On September 30, Daniel Crespo, the mayor of the Los Angeles suburb of Bell Gardens, was shot and killed. It wasn’t a political assassination. His wife pulled the trigger. This event is utterly unrelated to Slow Dawns for Lost Conclusions, the second album by the dreamy, chamber-pop ensemble Bell Gardens. The group, which was cofounded by L.A.’s Brian McBride (Stars of the Lid), chose their name years ago; their debut EP Hangups Need Company came out in 2010, and their first album Full Sundown Assembly came out in 2012. But McBride has worked in soundtracks before, and fate has decreed that Slow Dawns for Lost Conclusions can be viewed, in an unhappily accidental way, as the coincidental music to a tragedy.
If the album wasn’t so magisterially moody, it would be easier to ignore the parallel. But from the ghostlike balladry of “Darker Side of Sunshine” to the windswept strumming of “Take Us Away”, McBride and Bell Garden’s other core member Kenneth James Gibson (formerly of Furry Things and now [a]pendics.shuffle, dubLoner, and Eight Frozen Modules, among others) create cinematic, big-vista threnodies dusted with tumbleweed Americana. The abstract, conceptual wavecraft of Stars of the Lid is only an apparition on the horizon; Gibson’s ambient treatments are dyed sepia and dissolved into the album’s threadbare fabric. Gibson has never sounded more like a conventional singer-songwriter, and his singing has improved vastly since Full Sundown Assembly. Not long ago, he strained to hit the notes and tones he seemed to be groping for; on Slow Dawns standouts like “Silent Prayer” and “She Does”, he navigates reverbed electric piano and tranquilized tambourine shakes with the easiest, breathiest grace.
Bell Gardens has fleshed itself out since Full Sundown Assembly, and that expanded ensemble has led to a richer stratifying of strings, pedal steel, synth, and trumpet (some of which is supplied by guests Lauren Chipman of the Rentals and Stewart Cole of Edward Sharpe and the Magnetic Zeros). It all forms a smothering, gray-brown haze, yet each element remains discreet and distinct, from the crisp acoustic chords of the instrumental “Joan’s Ambulance” to the chem-trail synths of “Take Us Away”. The brief, voiceless interlude “Avere” comes closest to scratching the group’s classical itch, but even its funereal, chamber-ready study in piano and violin sounds as if it’s being played under a Mojave palm.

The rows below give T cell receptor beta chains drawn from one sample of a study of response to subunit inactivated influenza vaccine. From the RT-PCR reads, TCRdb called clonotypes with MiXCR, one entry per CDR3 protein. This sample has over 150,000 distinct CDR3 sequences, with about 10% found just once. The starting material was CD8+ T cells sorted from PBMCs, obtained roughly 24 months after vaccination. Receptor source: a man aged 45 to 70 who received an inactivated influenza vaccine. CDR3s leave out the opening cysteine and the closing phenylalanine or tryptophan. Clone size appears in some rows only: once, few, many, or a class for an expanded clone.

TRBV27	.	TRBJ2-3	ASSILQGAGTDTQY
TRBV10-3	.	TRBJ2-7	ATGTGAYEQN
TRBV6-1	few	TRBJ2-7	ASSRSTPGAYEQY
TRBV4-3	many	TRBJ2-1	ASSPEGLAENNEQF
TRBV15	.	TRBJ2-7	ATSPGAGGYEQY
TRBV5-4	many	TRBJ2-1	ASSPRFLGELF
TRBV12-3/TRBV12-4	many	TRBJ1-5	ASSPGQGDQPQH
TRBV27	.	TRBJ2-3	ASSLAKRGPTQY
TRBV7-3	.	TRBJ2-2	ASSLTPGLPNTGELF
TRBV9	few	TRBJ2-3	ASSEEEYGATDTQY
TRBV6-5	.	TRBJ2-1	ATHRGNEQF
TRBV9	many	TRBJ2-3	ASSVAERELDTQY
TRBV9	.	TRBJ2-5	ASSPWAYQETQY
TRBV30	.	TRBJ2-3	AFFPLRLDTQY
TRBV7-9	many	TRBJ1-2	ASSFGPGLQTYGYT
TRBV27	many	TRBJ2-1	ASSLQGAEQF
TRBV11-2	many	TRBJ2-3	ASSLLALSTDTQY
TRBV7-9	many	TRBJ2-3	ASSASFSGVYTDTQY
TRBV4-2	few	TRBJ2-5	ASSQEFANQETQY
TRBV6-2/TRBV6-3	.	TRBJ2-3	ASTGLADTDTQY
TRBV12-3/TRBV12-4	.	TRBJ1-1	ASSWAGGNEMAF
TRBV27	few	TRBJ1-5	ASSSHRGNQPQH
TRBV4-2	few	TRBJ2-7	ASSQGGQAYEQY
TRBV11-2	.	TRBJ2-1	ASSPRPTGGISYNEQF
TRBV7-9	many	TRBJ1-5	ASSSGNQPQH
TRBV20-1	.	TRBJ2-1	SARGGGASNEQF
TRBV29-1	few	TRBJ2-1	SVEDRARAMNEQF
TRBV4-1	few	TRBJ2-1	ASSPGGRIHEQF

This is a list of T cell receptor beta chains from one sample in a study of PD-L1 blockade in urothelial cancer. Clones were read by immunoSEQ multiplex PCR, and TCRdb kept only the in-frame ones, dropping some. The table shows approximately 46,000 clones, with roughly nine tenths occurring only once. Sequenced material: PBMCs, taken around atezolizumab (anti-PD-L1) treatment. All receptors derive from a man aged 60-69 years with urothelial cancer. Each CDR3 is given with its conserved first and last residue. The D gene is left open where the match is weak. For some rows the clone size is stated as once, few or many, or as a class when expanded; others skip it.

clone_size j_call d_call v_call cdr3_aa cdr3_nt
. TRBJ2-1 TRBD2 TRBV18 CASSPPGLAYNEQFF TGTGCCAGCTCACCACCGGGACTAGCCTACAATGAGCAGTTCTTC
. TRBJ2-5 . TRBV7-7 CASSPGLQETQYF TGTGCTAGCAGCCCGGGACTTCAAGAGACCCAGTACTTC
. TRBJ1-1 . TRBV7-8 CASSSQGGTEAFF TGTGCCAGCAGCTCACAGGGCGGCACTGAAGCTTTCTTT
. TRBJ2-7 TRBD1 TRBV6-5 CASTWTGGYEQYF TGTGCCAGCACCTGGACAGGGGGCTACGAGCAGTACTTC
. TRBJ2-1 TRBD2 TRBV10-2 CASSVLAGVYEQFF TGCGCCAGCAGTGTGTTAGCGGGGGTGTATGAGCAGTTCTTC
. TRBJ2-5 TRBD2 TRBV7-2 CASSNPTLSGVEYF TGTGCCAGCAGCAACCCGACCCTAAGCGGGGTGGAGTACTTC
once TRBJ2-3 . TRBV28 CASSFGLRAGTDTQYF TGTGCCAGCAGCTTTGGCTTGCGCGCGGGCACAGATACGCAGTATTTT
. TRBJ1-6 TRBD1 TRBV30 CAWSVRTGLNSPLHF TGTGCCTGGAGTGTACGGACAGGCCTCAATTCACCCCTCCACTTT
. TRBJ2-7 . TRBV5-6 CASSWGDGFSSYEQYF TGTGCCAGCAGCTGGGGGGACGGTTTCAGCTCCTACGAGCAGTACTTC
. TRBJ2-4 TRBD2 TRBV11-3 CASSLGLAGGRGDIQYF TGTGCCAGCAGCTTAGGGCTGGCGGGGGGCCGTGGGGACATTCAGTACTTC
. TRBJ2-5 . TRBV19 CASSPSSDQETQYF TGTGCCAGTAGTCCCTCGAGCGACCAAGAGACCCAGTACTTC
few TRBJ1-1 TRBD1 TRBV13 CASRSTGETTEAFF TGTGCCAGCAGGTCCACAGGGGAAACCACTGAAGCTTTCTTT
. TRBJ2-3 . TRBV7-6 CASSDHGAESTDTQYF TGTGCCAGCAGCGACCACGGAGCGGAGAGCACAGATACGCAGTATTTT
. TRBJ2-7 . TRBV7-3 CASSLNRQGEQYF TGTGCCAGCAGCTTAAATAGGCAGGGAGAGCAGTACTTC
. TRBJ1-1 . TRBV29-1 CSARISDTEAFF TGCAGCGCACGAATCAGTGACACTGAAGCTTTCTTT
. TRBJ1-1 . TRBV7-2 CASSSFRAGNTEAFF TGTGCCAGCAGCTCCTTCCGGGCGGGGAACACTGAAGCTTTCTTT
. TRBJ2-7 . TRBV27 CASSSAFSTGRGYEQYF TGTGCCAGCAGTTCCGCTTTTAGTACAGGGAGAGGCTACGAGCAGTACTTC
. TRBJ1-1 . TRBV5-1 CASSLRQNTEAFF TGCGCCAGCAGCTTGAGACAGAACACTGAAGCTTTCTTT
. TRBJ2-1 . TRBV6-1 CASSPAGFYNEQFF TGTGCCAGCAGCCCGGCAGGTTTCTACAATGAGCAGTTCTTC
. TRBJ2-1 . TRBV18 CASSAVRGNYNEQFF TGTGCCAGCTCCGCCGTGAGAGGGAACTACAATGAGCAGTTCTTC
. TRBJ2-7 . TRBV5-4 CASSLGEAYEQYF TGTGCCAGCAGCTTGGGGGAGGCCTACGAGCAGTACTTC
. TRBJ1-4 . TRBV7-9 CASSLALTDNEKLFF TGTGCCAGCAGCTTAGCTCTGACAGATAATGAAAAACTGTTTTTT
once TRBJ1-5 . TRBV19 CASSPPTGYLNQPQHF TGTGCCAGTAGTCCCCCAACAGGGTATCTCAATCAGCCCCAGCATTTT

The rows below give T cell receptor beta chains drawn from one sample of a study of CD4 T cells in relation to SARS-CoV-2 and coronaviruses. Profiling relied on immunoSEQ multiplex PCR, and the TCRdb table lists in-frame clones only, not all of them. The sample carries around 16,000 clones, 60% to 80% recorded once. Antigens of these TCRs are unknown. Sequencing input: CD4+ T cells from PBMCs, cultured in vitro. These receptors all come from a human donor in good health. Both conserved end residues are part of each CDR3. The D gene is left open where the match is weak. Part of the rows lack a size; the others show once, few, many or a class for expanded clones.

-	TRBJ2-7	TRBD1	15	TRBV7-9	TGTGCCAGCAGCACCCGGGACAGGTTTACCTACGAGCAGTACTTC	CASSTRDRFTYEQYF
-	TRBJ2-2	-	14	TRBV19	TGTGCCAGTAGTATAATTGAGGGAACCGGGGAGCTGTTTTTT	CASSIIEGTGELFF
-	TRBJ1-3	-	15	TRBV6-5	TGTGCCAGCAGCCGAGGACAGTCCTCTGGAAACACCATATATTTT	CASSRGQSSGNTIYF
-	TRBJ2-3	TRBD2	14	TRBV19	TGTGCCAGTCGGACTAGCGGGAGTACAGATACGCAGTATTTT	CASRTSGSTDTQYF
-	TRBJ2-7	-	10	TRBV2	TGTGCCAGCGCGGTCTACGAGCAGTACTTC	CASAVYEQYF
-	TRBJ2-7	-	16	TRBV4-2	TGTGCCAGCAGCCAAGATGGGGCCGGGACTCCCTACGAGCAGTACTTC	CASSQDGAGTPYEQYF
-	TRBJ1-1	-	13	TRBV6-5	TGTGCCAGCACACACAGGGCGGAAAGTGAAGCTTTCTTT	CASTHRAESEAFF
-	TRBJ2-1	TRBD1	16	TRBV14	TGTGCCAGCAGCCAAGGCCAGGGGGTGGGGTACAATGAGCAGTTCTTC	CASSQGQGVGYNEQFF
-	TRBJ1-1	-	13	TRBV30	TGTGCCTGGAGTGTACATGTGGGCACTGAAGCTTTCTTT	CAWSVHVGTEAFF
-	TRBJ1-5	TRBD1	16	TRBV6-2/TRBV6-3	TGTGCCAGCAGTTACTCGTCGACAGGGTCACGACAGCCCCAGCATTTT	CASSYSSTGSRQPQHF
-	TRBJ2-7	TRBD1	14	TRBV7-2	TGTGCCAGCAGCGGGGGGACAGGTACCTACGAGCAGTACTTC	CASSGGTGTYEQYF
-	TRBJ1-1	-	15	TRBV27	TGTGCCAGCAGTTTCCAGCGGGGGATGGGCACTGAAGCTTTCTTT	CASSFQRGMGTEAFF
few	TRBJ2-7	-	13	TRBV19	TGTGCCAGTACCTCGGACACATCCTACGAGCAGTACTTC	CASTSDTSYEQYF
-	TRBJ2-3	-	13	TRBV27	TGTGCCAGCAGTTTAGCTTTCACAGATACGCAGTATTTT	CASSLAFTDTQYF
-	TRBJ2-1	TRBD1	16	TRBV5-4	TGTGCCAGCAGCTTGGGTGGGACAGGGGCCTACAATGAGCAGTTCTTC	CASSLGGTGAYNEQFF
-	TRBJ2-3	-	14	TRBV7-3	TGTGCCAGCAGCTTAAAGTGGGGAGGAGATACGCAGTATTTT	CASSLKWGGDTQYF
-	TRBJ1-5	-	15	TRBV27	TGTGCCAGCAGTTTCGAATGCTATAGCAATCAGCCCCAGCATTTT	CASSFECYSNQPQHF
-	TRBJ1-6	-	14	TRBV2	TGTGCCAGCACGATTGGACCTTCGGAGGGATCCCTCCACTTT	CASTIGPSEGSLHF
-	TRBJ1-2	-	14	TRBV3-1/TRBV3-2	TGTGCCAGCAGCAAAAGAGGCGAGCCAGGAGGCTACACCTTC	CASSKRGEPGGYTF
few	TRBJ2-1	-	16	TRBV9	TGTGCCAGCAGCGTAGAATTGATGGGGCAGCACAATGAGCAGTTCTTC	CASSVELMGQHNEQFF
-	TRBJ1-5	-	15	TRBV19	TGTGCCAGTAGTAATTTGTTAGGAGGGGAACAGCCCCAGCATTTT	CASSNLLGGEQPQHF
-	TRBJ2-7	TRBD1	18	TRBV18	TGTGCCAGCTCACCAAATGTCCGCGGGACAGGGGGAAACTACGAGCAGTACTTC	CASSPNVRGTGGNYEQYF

Eerily, the late Mayor Crespo’s profile page on the City of Bell Gardens’ website has not been updated to reflect his death. It says he can still be reached at his city email address; it also states with tragic irony that “in 1986, Mayor Crespo, a young teenager, married his high school sweetheart and has been married ever since.” Synchronicity can play a huge part in the way music is conceived, executed, released, and heard. Slow Dawns for Lost Conclusions is no work of prophecy, but it may be a more diffuse kind of premonition, one that taps into some larger West Coast darkness.
“Darker Side of Sunshine”, “Joan’s Ambulance”, “She’s Stuck in the Endless Loop of Her Decline”, “Trust Lost Trust”, “Take Us Away”: These song titles reflect the album’s slow, sad flow of destiny and escape. A cover of Kris Kristofferson’s “Why Me” (billed here as “Why Me Lord”) is included as a digital-only bonus track; its hushed, hymnal plea for release—“Jesus, my soul’s in your hand,” Gibson sings over a shivering ablution of strings—would be gently devastating in any context. But especially this one. Slow Dawns for Lost Conclusions didn’t need an extra layer of portent and atmosphere hanging over its release. But it’s been given that layer anyway, and it only makes the songs feel that much more delicately heavy.
from Album Reviews – Pitchfork http://ift.tt/1t7Ob98